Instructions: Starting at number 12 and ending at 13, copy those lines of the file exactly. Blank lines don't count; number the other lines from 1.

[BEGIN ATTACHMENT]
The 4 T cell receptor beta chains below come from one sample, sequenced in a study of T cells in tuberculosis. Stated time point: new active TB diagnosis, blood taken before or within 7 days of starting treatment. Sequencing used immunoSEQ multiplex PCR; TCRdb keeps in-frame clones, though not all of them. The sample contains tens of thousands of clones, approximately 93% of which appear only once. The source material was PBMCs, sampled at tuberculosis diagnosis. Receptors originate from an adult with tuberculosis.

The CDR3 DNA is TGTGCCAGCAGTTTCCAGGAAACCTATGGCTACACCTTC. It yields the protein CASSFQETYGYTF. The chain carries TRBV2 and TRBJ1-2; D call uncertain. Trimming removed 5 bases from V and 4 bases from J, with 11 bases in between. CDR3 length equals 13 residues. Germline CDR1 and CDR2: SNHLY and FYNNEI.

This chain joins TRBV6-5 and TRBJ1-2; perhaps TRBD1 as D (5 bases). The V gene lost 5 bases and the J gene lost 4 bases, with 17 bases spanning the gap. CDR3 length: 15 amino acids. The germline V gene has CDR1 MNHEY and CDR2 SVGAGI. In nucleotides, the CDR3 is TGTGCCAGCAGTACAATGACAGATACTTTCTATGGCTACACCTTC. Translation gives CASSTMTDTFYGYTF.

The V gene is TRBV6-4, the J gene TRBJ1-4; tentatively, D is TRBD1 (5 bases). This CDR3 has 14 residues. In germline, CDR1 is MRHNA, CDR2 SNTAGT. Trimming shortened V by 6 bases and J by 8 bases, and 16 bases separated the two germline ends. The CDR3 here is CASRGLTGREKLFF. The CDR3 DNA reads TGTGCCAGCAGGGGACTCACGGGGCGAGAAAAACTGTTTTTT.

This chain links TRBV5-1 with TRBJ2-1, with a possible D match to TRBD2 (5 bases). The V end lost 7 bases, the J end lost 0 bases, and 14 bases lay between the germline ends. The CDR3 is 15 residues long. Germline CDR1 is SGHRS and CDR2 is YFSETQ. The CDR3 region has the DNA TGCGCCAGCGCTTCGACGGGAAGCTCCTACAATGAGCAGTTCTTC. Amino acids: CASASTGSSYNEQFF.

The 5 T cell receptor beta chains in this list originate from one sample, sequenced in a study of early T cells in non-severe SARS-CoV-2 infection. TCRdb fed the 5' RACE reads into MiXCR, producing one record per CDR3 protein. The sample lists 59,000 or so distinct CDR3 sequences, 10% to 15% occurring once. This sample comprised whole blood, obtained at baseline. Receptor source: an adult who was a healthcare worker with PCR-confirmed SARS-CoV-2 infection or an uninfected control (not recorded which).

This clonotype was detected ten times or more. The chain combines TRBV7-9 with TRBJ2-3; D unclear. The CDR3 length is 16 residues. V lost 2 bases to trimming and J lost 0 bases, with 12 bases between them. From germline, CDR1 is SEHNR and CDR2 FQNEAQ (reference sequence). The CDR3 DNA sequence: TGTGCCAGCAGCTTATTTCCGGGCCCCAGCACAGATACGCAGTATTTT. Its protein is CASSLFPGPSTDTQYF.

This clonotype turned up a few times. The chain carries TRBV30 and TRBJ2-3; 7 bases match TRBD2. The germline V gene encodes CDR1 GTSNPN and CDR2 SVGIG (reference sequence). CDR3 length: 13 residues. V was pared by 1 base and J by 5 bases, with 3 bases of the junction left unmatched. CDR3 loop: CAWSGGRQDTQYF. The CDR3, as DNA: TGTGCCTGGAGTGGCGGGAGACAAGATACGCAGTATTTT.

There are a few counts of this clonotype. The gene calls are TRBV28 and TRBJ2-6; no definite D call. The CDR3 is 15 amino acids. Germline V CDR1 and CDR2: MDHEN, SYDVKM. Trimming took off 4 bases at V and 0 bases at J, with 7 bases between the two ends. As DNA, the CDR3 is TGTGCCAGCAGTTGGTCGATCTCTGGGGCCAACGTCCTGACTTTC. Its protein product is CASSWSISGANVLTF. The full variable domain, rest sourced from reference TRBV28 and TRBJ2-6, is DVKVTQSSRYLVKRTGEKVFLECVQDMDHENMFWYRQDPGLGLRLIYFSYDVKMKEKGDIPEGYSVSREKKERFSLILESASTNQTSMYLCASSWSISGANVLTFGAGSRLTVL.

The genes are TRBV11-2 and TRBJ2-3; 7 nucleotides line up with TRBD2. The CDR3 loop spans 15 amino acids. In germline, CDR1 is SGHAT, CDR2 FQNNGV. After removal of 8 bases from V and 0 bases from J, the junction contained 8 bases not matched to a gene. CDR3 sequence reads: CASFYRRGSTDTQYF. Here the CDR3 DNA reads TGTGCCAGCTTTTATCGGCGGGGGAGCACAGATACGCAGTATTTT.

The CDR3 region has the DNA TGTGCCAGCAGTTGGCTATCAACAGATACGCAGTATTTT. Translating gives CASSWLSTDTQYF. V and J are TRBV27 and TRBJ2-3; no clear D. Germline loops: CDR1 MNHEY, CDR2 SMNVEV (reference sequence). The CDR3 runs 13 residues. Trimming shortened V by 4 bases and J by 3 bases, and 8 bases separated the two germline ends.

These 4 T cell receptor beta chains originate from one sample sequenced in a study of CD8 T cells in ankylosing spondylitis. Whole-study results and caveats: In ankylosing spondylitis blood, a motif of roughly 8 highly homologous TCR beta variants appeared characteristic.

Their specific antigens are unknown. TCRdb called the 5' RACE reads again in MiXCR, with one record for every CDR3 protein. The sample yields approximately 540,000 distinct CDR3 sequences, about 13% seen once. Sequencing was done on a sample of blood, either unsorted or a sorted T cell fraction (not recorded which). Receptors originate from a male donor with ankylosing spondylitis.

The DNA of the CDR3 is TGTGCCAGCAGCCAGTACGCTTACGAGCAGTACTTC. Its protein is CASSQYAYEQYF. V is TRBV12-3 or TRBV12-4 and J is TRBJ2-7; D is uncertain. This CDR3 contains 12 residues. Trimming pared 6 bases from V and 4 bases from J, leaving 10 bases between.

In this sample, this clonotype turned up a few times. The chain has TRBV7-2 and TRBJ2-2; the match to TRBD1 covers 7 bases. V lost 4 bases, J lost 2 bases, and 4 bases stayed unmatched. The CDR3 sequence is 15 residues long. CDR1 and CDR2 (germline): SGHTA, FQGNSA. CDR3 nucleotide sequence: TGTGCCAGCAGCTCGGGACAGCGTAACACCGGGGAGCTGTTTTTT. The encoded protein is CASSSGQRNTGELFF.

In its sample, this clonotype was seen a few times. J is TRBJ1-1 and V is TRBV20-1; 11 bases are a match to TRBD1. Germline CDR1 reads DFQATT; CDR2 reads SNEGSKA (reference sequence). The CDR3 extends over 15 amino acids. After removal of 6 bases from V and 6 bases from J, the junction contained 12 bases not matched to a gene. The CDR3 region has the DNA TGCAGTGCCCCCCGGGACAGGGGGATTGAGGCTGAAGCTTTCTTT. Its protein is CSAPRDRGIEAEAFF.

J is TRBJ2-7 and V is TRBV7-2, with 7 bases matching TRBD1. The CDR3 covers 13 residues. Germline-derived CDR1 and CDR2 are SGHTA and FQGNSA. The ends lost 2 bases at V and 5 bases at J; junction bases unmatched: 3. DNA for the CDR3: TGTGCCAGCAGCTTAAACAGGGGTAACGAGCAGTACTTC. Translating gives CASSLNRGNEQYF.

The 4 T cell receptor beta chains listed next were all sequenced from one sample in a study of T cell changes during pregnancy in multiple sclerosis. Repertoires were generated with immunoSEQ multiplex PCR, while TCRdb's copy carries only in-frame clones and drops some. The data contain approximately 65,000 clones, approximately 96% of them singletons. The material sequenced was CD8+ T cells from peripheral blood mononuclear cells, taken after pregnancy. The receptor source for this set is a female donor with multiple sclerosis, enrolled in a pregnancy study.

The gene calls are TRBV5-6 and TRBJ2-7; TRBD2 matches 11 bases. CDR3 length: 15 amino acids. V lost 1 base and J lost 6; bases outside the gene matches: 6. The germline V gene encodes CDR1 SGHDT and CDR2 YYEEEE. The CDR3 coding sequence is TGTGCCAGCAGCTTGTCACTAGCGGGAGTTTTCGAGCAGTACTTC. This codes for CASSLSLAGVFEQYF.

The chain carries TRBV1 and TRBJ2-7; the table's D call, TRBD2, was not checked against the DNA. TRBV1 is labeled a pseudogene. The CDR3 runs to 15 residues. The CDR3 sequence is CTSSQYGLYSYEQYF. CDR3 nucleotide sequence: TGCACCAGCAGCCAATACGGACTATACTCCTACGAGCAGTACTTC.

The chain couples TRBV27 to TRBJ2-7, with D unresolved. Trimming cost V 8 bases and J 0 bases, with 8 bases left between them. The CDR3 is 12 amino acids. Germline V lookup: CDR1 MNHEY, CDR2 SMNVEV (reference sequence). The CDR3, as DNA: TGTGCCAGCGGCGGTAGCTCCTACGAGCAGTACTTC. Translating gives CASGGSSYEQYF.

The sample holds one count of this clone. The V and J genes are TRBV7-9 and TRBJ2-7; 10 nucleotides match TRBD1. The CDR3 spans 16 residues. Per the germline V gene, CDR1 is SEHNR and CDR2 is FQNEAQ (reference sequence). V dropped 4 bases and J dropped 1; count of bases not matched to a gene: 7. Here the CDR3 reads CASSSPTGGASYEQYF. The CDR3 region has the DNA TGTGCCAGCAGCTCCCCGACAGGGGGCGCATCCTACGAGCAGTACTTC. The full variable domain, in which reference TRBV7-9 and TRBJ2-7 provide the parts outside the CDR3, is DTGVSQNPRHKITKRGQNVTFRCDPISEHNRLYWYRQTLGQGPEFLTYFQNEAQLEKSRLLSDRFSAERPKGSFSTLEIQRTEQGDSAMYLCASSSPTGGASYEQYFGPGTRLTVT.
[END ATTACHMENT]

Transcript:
These 4 T cell receptor beta chains originate from one sample sequenced in a study of CD8 T cells in ankylosing spondylitis. Whole-study results and caveats: In ankylosing spondylitis blood, a motif of roughly 8 highly homologous TCR beta variants appeared characteristic.

Their specific antigens are unknown. TCRdb called the 5' RACE reads again in MiXCR, with one record for every CDR3 protein. The sample yields approximately 540,000 distinct CDR3 sequences, about 13% seen once. Sequencing was done on a sample of blood, either unsorted or a sorted T cell fraction (not recorded which). Receptors originate from a male donor with ankylosing spondylitis.